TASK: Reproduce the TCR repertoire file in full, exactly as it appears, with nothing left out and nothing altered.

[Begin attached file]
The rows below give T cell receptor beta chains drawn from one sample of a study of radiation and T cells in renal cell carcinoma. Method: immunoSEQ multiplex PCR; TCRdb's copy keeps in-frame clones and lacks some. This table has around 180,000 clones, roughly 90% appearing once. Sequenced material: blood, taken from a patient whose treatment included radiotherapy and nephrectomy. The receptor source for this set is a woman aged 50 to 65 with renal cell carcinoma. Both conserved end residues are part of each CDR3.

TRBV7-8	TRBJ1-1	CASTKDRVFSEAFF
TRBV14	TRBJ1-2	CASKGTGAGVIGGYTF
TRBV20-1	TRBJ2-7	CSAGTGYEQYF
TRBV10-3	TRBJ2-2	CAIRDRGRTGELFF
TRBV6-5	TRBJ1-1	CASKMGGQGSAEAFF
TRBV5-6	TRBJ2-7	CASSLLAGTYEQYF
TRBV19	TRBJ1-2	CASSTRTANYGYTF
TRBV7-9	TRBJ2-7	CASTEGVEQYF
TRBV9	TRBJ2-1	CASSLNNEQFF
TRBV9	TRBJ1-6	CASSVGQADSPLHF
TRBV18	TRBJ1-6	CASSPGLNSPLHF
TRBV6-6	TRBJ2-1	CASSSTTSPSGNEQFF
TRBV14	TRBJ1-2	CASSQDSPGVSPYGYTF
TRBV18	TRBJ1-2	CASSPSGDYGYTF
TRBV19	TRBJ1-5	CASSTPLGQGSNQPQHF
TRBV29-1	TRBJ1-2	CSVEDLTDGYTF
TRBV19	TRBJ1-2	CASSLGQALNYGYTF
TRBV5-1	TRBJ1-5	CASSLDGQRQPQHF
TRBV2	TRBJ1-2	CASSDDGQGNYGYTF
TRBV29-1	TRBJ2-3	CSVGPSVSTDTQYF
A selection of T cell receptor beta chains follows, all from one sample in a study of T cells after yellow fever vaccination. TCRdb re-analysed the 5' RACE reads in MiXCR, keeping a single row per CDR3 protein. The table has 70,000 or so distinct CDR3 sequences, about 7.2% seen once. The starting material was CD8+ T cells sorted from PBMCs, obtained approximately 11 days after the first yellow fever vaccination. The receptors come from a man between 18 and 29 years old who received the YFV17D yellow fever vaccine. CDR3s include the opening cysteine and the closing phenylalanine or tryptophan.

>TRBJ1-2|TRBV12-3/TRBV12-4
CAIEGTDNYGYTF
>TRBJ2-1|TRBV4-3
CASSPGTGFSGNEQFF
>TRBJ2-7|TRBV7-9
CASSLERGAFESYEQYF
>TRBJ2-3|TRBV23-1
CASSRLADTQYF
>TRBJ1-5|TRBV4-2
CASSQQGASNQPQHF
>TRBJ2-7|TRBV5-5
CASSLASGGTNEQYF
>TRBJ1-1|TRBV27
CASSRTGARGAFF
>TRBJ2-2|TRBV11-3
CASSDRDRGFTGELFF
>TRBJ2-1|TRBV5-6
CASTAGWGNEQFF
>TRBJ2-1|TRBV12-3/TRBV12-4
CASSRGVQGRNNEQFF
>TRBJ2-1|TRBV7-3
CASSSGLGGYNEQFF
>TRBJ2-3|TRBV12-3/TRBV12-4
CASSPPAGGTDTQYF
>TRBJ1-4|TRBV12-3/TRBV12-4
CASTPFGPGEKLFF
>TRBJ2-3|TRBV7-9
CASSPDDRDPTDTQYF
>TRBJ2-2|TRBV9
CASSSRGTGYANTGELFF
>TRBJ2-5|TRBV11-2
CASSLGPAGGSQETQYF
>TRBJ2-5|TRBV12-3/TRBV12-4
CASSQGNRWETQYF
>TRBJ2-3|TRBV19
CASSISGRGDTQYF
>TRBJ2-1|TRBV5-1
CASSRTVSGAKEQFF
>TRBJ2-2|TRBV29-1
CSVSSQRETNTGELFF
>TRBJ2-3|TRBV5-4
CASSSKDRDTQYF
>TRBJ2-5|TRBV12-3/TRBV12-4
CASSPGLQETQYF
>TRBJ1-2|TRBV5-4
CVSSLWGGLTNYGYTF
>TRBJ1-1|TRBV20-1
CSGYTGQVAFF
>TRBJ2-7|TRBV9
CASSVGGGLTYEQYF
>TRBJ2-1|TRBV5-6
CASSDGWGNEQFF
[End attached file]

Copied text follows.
The rows below give T cell receptor beta chains drawn from one sample of a study of radiation and T cells in renal cell carcinoma. Method: immunoSEQ multiplex PCR; TCRdb's copy keeps in-frame clones and lacks some. This table has around 180,000 clones, roughly 90% appearing once. Sequenced material: blood, taken from a patient whose treatment included radiotherapy and nephrectomy. The receptor source for this set is a woman aged 50 to 65 with renal cell carcinoma. Both conserved end residues are part of each CDR3.

TRBV7-8	TRBJ1-1	CASTKDRVFSEAFF
TRBV14	TRBJ1-2	CASKGTGAGVIGGYTF
TRBV20-1	TRBJ2-7	CSAGTGYEQYF
TRBV10-3	TRBJ2-2	CAIRDRGRTGELFF
TRBV6-5	TRBJ1-1	CASKMGGQGSAEAFF
TRBV5-6	TRBJ2-7	CASSLLAGTYEQYF
TRBV19	TRBJ1-2	CASSTRTANYGYTF
TRBV7-9	TRBJ2-7	CASTEGVEQYF
TRBV9	TRBJ2-1	CASSLNNEQFF
TRBV9	TRBJ1-6	CASSVGQADSPLHF
TRBV18	TRBJ1-6	CASSPGLNSPLHF
TRBV6-6	TRBJ2-1	CASSSTTSPSGNEQFF
TRBV14	TRBJ1-2	CASSQDSPGVSPYGYTF
TRBV18	TRBJ1-2	CASSPSGDYGYTF
TRBV19	TRBJ1-5	CASSTPLGQGSNQPQHF
TRBV29-1	TRBJ1-2	CSVEDLTDGYTF
TRBV19	TRBJ1-2	CASSLGQALNYGYTF
TRBV5-1	TRBJ1-5	CASSLDGQRQPQHF
TRBV2	TRBJ1-2	CASSDDGQGNYGYTF
TRBV29-1	TRBJ2-3	CSVGPSVSTDTQYF
A selection of T cell receptor beta chains follows, all from one sample in a study of T cells after yellow fever vaccination. TCRdb re-analysed the 5' RACE reads in MiXCR, keeping a single row per CDR3 protein. The table has 70,000 or so distinct CDR3 sequences, about 7.2% seen once. The starting material was CD8+ T cells sorted from PBMCs, obtained approximately 11 days after the first yellow fever vaccination. The receptors come from a man between 18 and 29 years old who received the YFV17D yellow fever vaccine. CDR3s include the opening cysteine and the closing phenylalanine or tryptophan.

>TRBJ1-2|TRBV12-3/TRBV12-4
CAIEGTDNYGYTF
>TRBJ2-1|TRBV4-3
CASSPGTGFSGNEQFF
>TRBJ2-7|TRBV7-9
CASSLERGAFESYEQYF
>TRBJ2-3|TRBV23-1
CASSRLADTQYF
>TRBJ1-5|TRBV4-2
CASSQQGASNQPQHF
>TRBJ2-7|TRBV5-5
CASSLASGGTNEQYF
>TRBJ1-1|TRBV27
CASSRTGARGAFF
>TRBJ2-2|TRBV11-3
CASSDRDRGFTGELFF
>TRBJ2-1|TRBV5-6
CASTAGWGNEQFF
>TRBJ2-1|TRBV12-3/TRBV12-4
CASSRGVQGRNNEQFF
>TRBJ2-1|TRBV7-3
CASSSGLGGYNEQFF
>TRBJ2-3|TRBV12-3/TRBV12-4
CASSPPAGGTDTQYF
>TRBJ1-4|TRBV12-3/TRBV12-4
CASTPFGPGEKLFF
>TRBJ2-3|TRBV7-9
CASSPDDRDPTDTQYF
>TRBJ2-2|TRBV9
CASSSRGTGYANTGELFF
>TRBJ2-5|TRBV11-2
CASSLGPAGGSQETQYF
>TRBJ2-5|TRBV12-3/TRBV12-4
CASSQGNRWETQYF
>TRBJ2-3|TRBV19
CASSISGRGDTQYF
>TRBJ2-1|TRBV5-1
CASSRTVSGAKEQFF
>TRBJ2-2|TRBV29-1
CSVSSQRETNTGELFF
>TRBJ2-3|TRBV5-4
CASSSKDRDTQYF
>TRBJ2-5|TRBV12-3/TRBV12-4
CASSPGLQETQYF
>TRBJ1-2|TRBV5-4
CVSSLWGGLTNYGYTF
>TRBJ1-1|TRBV20-1
CSGYTGQVAFF
>TRBJ2-7|TRBV9
CASSVGGGLTYEQYF
>TRBJ2-1|TRBV5-6
CASSDGWGNEQFF